Imbued with mischievous humor and a tendency to dish — “You don't have to write that down!” she says in her German accent — Jenny Wallenda admits to famously calling her father a murderer after the Detroit disaster.
Jenny claimed her second husband, Faughnan, died needlessly because Karl knew Dieter Schepp was the weakest link in the pyramid and inserted him into the lineup anyway. She says she watched Schepp adjust his bar too abruptly during the walk, which triggered the fatal chain reaction.
Traversing a high wire, after all, isn't like other quests for perfection. A hole-in-one, a 10.0 in the uneven bars, or 27 consecutive batters mowed down at the plate are always big news. But high-wire acts make headlines only when they fall short.
“I attempted to walk the wire when I was there. I think we were 10 feet off the ground,” Froehle says. “I was tethered, I had a belt around me, and Alex \ was right behind me, so there was no way I was going to fall and get hurt.
“But I couldn't do it. It was nearly impossible for me. I felt incredibly unstable. I got maybe 5, 7 feet out, but I couldn't finish. My equilibrium, my center, everything was wrong.
“Then you realize they have to be perfect every time out. And they make it look easy.”
With the Wallendas, even when the flesh is weak, the spirit is willing.
Tino Wallenda, Jenny's son, tells a story about a 1959 gig in Mexico City. His cousin, Gunther Wallenda — who would maintain his balance and survive the collapse in Detroit three years later — watched his wife, Margarita, take a fall from a lyra hoop during a live show. Gunther rushed to her side and prepared to accompany her on the ambulance.
“Dad said, ‘What about the act?'” recalls Mario, noting that Karl's Seven-Person Pyramid had yet to perform. “He said, ‘If you leave now, we can't do the Seven.'”
Gunther brushed aside Karl's plea and left with Margarita, who would die from her injuries. Gunther quit the show and never came back.
Mario, Karl's paralyzed son, tells the tale with a sense of awe over his father's tunnel vision.
He avoided circus shows for years after Detroit, but not because he was bitter. He was envious of those who could accomplish what he could no longer do. “I thought, why should I go to the show when all it does is make me feel bad?” he wondered.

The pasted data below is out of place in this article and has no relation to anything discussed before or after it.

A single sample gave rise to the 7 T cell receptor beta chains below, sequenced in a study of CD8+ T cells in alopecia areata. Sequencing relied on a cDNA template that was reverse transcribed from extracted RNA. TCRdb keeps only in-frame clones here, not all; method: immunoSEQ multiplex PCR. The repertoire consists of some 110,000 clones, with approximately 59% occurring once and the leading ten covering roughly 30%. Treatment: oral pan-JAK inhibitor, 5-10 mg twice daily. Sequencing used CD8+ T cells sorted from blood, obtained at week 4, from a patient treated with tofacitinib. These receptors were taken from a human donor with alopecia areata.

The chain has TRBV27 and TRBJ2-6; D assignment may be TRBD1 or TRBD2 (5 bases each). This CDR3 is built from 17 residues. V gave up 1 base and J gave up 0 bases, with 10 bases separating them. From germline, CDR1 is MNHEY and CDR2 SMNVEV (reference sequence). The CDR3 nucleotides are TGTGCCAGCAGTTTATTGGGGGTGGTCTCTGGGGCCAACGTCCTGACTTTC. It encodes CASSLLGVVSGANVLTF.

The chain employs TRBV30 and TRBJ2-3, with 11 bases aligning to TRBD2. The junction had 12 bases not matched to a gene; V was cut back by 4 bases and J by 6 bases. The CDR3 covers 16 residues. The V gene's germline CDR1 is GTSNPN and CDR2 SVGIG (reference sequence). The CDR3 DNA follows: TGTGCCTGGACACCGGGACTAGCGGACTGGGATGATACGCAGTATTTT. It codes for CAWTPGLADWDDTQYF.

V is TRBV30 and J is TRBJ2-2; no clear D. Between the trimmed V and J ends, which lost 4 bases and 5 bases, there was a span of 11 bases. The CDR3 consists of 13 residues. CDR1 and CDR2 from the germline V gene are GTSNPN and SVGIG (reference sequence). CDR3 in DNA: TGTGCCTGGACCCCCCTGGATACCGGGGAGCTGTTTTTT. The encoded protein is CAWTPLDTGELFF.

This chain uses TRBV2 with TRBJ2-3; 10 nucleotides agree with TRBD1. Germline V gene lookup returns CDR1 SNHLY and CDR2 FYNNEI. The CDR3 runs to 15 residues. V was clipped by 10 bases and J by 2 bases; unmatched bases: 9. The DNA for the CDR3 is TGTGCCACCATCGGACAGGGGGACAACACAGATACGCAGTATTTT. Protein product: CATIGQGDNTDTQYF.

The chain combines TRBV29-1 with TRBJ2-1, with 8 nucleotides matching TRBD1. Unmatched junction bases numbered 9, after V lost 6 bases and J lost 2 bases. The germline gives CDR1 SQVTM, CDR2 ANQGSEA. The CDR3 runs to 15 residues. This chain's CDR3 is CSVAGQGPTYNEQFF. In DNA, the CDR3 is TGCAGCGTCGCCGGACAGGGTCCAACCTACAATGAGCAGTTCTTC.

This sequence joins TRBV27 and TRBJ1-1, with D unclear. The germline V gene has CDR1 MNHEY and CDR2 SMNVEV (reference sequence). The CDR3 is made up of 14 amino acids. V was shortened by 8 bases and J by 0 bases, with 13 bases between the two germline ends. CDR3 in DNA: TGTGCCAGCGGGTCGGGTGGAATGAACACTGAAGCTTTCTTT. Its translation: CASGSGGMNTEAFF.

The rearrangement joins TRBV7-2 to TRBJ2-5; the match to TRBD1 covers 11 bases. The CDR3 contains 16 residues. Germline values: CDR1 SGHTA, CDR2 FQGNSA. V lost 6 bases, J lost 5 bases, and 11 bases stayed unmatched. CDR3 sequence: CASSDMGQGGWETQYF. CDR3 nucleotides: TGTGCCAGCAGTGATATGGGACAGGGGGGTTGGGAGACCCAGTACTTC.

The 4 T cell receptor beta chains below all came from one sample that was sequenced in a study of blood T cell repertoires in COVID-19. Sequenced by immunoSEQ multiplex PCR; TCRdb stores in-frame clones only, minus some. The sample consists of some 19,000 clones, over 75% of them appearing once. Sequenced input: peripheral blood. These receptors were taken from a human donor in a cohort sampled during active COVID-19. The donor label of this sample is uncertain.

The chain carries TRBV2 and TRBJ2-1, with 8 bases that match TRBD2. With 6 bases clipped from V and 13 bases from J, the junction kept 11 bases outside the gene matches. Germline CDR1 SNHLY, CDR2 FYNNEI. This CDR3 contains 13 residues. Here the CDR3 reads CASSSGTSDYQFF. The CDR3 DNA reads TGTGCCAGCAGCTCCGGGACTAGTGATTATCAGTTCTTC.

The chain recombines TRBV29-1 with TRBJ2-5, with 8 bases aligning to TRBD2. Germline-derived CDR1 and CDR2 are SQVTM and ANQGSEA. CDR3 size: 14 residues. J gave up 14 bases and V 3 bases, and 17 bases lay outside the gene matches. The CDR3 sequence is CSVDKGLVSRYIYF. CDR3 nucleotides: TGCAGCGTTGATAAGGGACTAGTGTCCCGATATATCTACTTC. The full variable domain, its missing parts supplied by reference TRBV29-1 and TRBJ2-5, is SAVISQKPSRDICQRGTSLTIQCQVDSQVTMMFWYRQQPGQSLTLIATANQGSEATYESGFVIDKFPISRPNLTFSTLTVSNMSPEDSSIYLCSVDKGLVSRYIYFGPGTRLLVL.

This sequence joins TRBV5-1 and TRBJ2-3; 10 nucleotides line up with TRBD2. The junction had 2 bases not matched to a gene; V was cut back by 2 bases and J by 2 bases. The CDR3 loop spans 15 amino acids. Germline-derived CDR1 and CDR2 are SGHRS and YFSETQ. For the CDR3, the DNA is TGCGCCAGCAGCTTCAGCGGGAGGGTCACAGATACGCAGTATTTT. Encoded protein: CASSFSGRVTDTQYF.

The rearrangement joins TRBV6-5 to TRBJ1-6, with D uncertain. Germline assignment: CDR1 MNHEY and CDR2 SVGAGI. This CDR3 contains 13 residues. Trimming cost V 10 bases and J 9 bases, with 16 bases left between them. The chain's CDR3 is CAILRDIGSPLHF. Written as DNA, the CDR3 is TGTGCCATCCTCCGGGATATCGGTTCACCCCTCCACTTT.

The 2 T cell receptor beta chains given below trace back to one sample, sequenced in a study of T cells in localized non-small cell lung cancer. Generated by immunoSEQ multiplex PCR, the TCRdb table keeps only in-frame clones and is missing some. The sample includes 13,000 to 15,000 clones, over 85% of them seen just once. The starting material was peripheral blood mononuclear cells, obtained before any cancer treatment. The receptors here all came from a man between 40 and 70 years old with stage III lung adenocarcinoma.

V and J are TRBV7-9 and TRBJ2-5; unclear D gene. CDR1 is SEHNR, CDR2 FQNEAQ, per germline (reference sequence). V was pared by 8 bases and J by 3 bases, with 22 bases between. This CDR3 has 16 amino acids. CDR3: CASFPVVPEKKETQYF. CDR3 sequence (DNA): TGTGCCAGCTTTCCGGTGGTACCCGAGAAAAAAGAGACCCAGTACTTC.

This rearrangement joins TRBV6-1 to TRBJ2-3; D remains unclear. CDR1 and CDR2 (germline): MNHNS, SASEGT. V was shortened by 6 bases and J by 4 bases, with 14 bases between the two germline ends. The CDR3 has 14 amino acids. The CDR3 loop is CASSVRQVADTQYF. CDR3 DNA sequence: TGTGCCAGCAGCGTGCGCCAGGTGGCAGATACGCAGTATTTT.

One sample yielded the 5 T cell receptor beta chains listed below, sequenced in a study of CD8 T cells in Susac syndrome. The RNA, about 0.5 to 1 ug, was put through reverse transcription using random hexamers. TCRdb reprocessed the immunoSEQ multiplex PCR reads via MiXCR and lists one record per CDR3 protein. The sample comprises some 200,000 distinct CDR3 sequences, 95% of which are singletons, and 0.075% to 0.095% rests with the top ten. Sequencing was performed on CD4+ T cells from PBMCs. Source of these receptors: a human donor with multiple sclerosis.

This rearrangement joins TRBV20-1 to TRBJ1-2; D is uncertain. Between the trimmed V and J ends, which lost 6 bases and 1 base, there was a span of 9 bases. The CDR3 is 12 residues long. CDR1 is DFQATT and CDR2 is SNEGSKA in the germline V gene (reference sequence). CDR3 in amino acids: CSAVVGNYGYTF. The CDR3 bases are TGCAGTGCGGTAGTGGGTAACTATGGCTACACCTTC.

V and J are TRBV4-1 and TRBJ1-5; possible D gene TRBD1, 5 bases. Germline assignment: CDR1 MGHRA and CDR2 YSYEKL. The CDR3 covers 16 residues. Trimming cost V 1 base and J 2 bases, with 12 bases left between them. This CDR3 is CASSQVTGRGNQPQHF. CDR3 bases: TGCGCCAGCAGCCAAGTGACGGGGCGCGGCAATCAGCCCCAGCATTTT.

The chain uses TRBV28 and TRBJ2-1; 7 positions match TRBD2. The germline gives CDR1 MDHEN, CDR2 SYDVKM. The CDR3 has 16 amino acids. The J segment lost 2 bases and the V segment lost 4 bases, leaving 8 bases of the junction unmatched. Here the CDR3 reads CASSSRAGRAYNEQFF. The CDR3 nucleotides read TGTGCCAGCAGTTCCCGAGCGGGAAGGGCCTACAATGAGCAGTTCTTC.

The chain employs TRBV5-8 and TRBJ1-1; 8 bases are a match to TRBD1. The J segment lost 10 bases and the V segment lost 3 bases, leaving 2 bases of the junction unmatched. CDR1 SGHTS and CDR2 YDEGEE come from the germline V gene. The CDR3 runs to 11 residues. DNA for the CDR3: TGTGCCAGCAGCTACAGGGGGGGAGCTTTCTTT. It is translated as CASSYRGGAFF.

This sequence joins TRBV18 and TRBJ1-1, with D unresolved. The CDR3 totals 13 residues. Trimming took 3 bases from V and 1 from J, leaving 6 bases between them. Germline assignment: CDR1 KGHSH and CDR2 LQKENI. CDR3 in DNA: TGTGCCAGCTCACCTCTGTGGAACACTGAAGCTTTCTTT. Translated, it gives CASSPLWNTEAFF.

But his own limitations failed to suppress the impulse to test the wire again.
With the assistance of friends, family and a custom-built, battery-powered “skycycle,” Mario Wallenda skymotored between two cranes in Sarasota, in 2001 and 2004. Two years later, he crossed the Chicago River on his skycycle.
“It was a little strange,” he says. “My legs were kind of flopping around, without any foot rest or support down there, so they were pulling me down a little bit.”
At 72, Mario has no plans to try that again. Sometimes he wonders if his father got off easy. He remembers how Karl's business partner suffered a stroke and was incapacitated before dying.
“If there's any such thing as dying happy, my father died happy,” Mario says. “He went out in a blaze of glory.”
Karl, who broke his pelvis during the fall, rebounded to perform the next day. “The show must go on, that's what he always drilled in us,” Jenny says. After that, his widowed daughter vowed she would never do aerials again.
But less than a year later, Jenny, whom Karl introduced to the circus as a child atop bareback horses, would rejoin him on the high wire. The family bond was unbreakable.
She was at home in Sarasota when she learned of his death in Puerto Rico.
“I don't like the fact that he died because of mistakes,” says Jenny, referring to an uncharacteristic slack in the rigging. “But my daddy died the way he wanted, not getting sick in bed and dying that way. Me, I got no choice no more.”
Karl's greatest unfulfilled ambition was Niagara Falls.
What he lacked was Nik's patience for slicing through the red tape from two international governments in order to seal a deal.
“Daddy didn't want to have to get permission,” Jenny recalls. “He was the type who would say, ‘You want me to do it, here I am now or you can forget it.' ”
Jenny sounds an alarm over her grandson's unprecedented lack of stabilizing guy wires, which are impossible to secure in the falls' rugged environment. But she is equally concerned over the mandatory tether, which she fears may be an impediment.
One outsider who initially found the Wallendas' aversion to safety devices incomprehensible wound up turning it into a documentary. Chicago filmmaker Paula Froehle spent eight years behind the scenes with Jenny's son, Tino. Her film, “The Show Must Go On,” premiered at the Sarasota Film Festival in April.
During early production, she asked Tino where she should put the safety mats prior to filming a rehearsal. The suggestion immediately branded her as clueless.
“His response was coming from a place of such conviction and history that it now makes me realize just how offensive it is for Nik or anyone else in the family to be told to wear a tether,” Froehle says. “What you're rubbing up against is something that runs very, very deep, like a code of conduct.”